vision: the anterior cavity is further divided into ___ by the _____ chambers; iris
vision: aqueous humor: what cavity contains this the anterior cavity
vision: aqueous humor: what does it do remove waste products and helps maintain the chemical environment within the anterior and posterior chabers of the eye
vision: aqueous humor: it secretes where and then flows where posterior chaber, through the posterior chamber around the lends down throug the pupil into the anterior chamber
vision: vitreous humor: located; def posterior cavity is posterior to lens; transparent gelatinous vitreous body which completely fills the space between the lnds and retina
vision: visual pathways: def each optic nerve conducts visual stimulus info and the optic chasm some axons decussate (criss-cross), the optic tract on each side then contains axons from both eyes, visual stimulus info is procedded by the thalamus the interpretated
vision: visual pathways: optic nerve cross where at the optic chasm
vision: eye structure: shape; is it hollow spherical; hollow
vision: eye structure: defof lens transparent structure with organelle-less cells filled with protein called crystallin, focuses incoming light onto retina
vision: eye structure: what are the 3 layers from the wall of the eye from superficial to deep fivrous tunic, vascular tunic, neural tunic
vision: eye structure: fibrous tunic- what structures are located here schlera, cornea
vision: eye structure: vascular tunic- what structures are located here iris, ciliary body, choroid
vision: eye structure: neural tunic- what structures are located here retina
vision: eye structure: fibrous tunic- def of sclera fibrous outer white layer of eye
vision: eye structure: fibrous tunic- cornea- shape; what cells line it convex to refract light; simple squamous epithelium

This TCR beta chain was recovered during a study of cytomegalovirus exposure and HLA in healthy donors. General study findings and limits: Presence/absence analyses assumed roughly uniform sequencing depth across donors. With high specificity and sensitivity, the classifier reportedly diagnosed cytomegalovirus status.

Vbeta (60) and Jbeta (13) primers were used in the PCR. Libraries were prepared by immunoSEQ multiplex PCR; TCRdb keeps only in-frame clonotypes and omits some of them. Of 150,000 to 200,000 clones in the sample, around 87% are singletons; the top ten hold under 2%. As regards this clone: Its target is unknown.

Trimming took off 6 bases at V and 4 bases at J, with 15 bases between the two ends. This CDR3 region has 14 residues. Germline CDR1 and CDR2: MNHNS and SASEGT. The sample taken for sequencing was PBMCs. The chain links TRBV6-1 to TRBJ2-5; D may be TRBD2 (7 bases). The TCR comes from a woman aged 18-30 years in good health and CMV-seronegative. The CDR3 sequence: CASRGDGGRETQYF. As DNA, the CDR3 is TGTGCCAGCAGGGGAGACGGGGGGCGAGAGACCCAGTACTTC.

vision: eye structure: fibrous tunic- cornea: it continues with what and ajoins to what the conjunctiva; the sclera
vision: eye structure: fibrous tunic- cornea: exterior epithelial receives nutrients from where lacrimal gland secretions and axygen from environment
vision: eye structure: fibrous tunic- cornea: interior epithelial receives nutrients from where aqueous humor
vision: eye structure: vascular tunic- aka uvea
vision: eye structure: vascular tunic- def of choroid houses capillaries which supply reitna,cells filled with pigment which can absorb extra light
vision: eye structure: vascular tunic- def of ciliary body bonads of smooth muscle organized into a ring and suspensory ligaments that suport and give shape to the eye
vision: eye structure: vascular tunic- def of iris colored disc with pupil in center whic his controled by sphincter muscle
vision: eye structure: vascular tunic- iris- by what ANS division does it constrict; by what division does it dilate parasympathetic; sympathetic
vision: eye structure: neural tunic- def the nervous layer that receives lgiht on the nerve endings on CN II
Hearing: the ear is divided into what 3 anotomical regions external ear, middle ear, inner ear
Hearing: def of external ear; what structures are located here located mostly on teh outsideof body; auricle, external auditory canal, terminates at teh tympanic membrane
Hearing: def of middle ear; what structures are located here tympanic cavity, auditorytube, auditory ossicles
Hearing: def of innerear; what structures are located here semicircle canal cochlea
hearing: inner ear- movement of the inner ear fluid results in what the sansations of heaing and equilibrium or balance
hearing : the middle ear- the tympanic cavity maintains an open connnections with the atmosphere therough what the auditory tube
hearing : the middle ear- eustachiam tubes- opens into what the nasopharync from teh middle ear
hearing : the middle ear- eustachiam tubes- air moving through these tubees allows what the pressure to equalize on both sides of the tympanic membrane